Victims of Crime Act of 1984


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Victims of Crime Act of 1984

The Victims of Crime Act of 1984 (VOCA) was an attempt by the federal government to help the victims of criminal actions through means other than punishment of the criminal. It created a federal victims-compensation account funded by fines assessed in federal criminal convictions, and it established provisions to assist state programs that compensated the victims of crimes. The compensation system is still in existence, having distributed over $1 billion in funds since it began.

The statute, codified at 42 U.S.C.A. § 10601, was a direct result of a task force set up by the Justice Department under the auspices of President ronald reagan. Called the President's Task Force on Victims of Crime, the report issued by the task force in 1982 was harshly critical of existing victims-compensation programs. "In many states, program availability is not advertised for fear of depleting available resources or overtaxing a numerically inadequate staff. Victim claims might have to wait months until sufficient fines have been collected or until a new fiscal year begins and the budgetary fund is replenished," according to the report.

VOCA established the Crime Victim's Fund, which is supported by all fines that are collected from persons who have been convicted of offenses against the United States, except for fines that are collected through certain environmental statues and other fines that are specifically designated for certain accounts, such as the Postal Service Fund. The fund also includes special assessments collected for various federal crimes under 18 USC § 3613, the proceeds of forfeited appearance bonds, bail bonds, and collateral collected, any money ordered to be paid into the fund under section 3671(c)(2) of Title 18; and any gifts, bequests, or donations to the fund from private entities or individuals.

The first $10 million from the fund, plus an added amount depending on how much has been deposited in the fund for that fiscal year, goes to child-abuse prevention and treatment programs. After that, such sums as may be necessary are made available for the U.S. Attorneys' Offices and the Federal Bureau of Investigation to improve services for the benefit of crime victims in the federal criminal justice system, and for a Victim Notification System.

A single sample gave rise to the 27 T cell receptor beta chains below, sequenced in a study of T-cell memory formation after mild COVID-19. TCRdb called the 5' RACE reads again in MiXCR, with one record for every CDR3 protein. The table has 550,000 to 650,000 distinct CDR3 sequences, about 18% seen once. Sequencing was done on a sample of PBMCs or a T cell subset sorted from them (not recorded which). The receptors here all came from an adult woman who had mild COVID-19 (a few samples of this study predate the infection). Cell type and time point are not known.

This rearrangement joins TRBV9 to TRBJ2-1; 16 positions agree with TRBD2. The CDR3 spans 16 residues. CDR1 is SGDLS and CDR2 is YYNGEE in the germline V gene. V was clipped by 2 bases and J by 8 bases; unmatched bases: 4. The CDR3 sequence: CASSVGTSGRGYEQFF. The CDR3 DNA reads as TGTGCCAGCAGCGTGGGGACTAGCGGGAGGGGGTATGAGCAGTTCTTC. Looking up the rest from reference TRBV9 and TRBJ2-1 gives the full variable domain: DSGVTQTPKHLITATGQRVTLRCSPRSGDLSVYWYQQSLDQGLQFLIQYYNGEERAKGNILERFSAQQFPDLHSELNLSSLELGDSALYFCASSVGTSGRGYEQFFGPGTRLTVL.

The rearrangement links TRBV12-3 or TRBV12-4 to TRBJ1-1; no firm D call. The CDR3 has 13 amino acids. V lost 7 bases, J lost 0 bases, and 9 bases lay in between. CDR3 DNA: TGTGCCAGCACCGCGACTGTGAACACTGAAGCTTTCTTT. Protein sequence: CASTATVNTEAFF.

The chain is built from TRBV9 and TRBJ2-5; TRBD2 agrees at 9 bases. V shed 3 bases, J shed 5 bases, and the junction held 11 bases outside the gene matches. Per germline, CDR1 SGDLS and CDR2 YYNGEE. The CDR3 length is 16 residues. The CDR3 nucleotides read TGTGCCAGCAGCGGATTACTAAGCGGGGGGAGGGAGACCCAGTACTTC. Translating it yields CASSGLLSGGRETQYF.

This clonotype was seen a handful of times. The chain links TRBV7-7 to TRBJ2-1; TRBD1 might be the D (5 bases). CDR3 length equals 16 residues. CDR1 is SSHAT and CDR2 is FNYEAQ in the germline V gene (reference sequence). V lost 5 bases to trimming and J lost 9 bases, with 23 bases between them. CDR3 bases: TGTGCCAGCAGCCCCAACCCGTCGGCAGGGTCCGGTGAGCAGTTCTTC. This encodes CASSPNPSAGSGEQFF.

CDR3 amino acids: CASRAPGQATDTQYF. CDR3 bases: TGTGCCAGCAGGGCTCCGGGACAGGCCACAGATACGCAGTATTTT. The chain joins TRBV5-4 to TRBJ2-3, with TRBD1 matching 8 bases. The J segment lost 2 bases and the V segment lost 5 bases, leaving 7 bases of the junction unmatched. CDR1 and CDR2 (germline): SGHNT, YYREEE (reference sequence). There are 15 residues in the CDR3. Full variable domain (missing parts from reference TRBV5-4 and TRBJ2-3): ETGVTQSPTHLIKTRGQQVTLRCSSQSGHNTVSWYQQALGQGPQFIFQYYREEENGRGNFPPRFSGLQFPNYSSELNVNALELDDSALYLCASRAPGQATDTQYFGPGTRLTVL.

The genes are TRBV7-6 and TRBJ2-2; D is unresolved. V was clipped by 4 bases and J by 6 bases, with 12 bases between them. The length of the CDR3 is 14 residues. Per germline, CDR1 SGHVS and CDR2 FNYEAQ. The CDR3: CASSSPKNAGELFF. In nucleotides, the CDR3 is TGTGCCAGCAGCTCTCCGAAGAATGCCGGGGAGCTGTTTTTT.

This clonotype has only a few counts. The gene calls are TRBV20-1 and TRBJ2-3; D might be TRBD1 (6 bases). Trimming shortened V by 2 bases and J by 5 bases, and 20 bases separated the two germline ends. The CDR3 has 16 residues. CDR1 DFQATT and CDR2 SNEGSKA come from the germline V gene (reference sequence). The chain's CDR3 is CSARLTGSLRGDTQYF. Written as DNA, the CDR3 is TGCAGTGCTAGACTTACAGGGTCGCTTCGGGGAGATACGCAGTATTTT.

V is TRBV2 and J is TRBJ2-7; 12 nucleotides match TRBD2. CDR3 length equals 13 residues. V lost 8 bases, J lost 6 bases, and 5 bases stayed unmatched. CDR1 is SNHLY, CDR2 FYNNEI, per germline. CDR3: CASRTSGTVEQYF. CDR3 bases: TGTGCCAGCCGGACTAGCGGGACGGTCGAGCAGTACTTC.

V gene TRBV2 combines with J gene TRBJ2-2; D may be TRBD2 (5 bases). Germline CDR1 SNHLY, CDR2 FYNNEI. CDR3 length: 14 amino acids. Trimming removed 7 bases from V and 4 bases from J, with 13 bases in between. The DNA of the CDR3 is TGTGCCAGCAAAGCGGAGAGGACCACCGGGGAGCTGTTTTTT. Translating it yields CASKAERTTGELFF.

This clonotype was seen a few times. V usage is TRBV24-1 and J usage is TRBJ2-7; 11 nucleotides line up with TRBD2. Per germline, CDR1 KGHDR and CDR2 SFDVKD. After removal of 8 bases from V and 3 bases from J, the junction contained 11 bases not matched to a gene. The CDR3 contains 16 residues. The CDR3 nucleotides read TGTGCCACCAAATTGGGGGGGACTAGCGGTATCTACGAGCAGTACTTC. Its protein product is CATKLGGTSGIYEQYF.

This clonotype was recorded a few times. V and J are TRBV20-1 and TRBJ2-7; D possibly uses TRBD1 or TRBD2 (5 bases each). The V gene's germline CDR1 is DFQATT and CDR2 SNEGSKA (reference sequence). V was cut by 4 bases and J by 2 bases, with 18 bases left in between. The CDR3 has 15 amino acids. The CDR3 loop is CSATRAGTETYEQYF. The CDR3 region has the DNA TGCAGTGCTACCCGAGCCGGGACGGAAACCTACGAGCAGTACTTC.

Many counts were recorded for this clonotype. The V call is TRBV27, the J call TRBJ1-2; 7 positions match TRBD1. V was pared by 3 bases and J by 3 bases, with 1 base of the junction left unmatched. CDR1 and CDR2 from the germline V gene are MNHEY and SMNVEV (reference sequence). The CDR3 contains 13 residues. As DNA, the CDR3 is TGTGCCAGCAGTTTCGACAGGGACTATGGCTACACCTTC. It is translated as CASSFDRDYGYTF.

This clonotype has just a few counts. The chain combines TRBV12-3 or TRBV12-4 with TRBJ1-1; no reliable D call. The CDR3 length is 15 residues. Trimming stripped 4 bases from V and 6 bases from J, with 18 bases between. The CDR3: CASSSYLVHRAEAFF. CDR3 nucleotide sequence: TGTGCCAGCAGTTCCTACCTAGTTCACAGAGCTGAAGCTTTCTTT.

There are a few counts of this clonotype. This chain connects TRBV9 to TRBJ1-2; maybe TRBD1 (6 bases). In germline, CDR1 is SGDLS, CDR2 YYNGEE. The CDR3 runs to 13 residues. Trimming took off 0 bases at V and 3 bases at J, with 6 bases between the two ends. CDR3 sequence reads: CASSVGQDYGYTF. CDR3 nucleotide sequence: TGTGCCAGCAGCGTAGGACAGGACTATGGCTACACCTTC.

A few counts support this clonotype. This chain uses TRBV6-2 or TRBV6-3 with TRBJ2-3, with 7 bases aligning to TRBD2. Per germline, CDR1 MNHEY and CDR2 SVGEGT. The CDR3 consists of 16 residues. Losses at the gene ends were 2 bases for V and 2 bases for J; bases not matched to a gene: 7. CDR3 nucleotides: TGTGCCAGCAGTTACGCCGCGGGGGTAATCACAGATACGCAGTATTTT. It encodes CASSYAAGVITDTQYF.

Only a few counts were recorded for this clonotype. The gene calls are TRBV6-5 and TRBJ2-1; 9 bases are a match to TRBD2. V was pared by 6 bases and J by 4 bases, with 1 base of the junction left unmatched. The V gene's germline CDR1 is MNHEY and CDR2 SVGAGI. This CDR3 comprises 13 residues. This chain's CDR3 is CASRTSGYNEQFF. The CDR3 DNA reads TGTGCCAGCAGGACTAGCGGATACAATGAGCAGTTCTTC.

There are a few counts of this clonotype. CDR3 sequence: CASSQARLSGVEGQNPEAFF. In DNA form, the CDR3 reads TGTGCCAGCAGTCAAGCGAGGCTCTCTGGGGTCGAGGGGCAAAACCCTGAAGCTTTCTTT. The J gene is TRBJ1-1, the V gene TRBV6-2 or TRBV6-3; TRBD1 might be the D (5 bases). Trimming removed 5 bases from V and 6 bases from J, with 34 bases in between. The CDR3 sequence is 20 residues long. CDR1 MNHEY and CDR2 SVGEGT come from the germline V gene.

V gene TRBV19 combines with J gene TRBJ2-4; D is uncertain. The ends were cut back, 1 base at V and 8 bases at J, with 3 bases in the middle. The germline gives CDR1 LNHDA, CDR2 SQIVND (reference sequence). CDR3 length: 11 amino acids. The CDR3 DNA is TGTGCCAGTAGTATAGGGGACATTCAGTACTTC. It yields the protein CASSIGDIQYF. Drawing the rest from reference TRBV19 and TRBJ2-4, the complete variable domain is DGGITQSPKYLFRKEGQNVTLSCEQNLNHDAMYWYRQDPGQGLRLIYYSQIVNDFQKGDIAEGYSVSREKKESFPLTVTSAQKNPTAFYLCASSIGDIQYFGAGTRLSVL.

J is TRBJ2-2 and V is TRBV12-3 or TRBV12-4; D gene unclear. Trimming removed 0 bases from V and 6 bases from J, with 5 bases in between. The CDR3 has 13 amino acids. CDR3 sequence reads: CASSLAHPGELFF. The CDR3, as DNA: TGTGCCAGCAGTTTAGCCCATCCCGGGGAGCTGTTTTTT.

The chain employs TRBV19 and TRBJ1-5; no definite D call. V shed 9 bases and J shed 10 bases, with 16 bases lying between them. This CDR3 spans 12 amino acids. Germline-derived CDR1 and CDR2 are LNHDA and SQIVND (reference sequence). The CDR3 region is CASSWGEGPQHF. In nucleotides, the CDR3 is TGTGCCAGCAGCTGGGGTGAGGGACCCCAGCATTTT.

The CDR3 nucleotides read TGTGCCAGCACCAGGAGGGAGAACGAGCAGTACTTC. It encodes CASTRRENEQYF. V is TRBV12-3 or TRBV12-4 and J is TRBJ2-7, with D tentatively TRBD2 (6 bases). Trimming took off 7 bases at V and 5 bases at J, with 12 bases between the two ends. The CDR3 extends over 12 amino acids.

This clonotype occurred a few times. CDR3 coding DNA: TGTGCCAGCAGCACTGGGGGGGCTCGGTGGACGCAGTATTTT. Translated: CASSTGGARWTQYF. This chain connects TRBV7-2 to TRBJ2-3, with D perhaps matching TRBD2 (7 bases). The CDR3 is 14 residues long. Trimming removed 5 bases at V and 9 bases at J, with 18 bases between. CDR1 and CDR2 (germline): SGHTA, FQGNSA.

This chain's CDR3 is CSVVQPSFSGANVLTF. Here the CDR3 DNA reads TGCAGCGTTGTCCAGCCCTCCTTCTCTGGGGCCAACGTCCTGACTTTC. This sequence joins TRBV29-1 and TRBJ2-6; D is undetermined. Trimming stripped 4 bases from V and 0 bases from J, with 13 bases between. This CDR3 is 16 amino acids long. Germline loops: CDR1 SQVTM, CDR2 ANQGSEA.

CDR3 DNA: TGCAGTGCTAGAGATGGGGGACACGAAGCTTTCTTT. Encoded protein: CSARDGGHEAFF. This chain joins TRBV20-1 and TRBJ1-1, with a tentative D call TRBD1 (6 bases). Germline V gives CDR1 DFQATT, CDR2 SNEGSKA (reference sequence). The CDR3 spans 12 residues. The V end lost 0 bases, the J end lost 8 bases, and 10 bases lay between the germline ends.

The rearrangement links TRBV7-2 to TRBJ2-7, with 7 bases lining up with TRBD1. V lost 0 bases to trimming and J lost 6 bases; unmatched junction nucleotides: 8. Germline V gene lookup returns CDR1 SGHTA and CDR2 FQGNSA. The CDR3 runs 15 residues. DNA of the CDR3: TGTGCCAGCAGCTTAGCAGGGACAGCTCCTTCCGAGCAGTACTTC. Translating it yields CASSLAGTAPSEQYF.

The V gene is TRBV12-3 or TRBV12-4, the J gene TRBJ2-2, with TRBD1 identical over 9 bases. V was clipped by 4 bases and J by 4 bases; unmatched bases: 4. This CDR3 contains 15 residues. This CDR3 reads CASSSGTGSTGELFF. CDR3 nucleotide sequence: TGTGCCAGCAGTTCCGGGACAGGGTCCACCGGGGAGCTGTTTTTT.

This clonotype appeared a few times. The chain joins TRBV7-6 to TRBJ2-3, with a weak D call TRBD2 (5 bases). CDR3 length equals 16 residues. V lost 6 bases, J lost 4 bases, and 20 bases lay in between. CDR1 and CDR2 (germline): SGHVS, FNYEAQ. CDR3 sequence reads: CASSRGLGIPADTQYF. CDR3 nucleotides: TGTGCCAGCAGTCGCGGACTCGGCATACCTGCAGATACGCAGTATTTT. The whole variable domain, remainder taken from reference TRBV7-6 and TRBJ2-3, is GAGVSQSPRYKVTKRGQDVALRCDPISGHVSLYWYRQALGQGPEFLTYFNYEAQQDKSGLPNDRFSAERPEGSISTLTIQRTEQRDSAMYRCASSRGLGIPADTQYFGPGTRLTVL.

Once those distributions have been made, the fund is distributed to victim-compensation programs in two different ways. One is to eligible victims-compensation programs. The law sets up a number criteria as to whether a program is eligible including: 1) whether it is a program operated by the state that offers compensation to victims and survivors of victims of criminal violence; 2) whether the program promotes victim cooperation with the reasonable requests of law enforcement authorities; 3) whether the state certifies that grants received under this section will not be used to supplant state funds that are otherwise available to provide crime-victim compensation; 4) whether the program makes compensation awards to victims who are nonresidents of the state on the basis of the same criteria that are used to make awards to victims who are residents of such state; 5) and whether the program provides compensation to victims of federal crimes occurring within the state on the same basis that such program provides compensation to victims of state crimes. The program also must not deny compensation to any victim because of that victim's familial relationship to the offender, or because of the sharing of a residence by the victim and the offender, nor may it provide compensation to any person who has been convicted of an offense under federal law with respect to any time period during which the person is delinquent in paying a fine, other monetary penalty, or restitution imposed for the offense.

The other way the fund provides compensation is to give the money directly to the governor of a state for the financial support of eligible crime-victim assistance programs. The governor must certify that priority for money from the fund will be given to eligible crime-victim assistance programs providing assistance to victims of sexual assault, spousal abuse, or Child Abuse; and he must certify that funds will be made available for grants to programs that serve previously underserved populations of victims of violent crimes.

A small percentage of the fund is reserved for demonstration projects, program evaluation, compliance efforts, and training and technical assistance services to eligible crime-victim assistance programs. The fund also has recently expanded to apply to potential victims of Terrorism and is authorized to set aside $50,000,000 from the amounts transferred to it in response to the september 11, 2001, terrorist attacks as an antiterrorism emergency reserve.

Further readings

Greer, Desmond S. 1994. "A Transatlantic Perspective on the Compensation of Crime Victims in the United States." Journal of Criminal Law and Criminology 85 (Fall).

Roland, David L. 1989. "Progress in the Victim Reform Movement: No Longer the 'Forgotten Victim.'" Pepper-dine Law Review 17 (December).

Cross-references

Victim Assistance Program; Victims of Crime; Victims' Rights.

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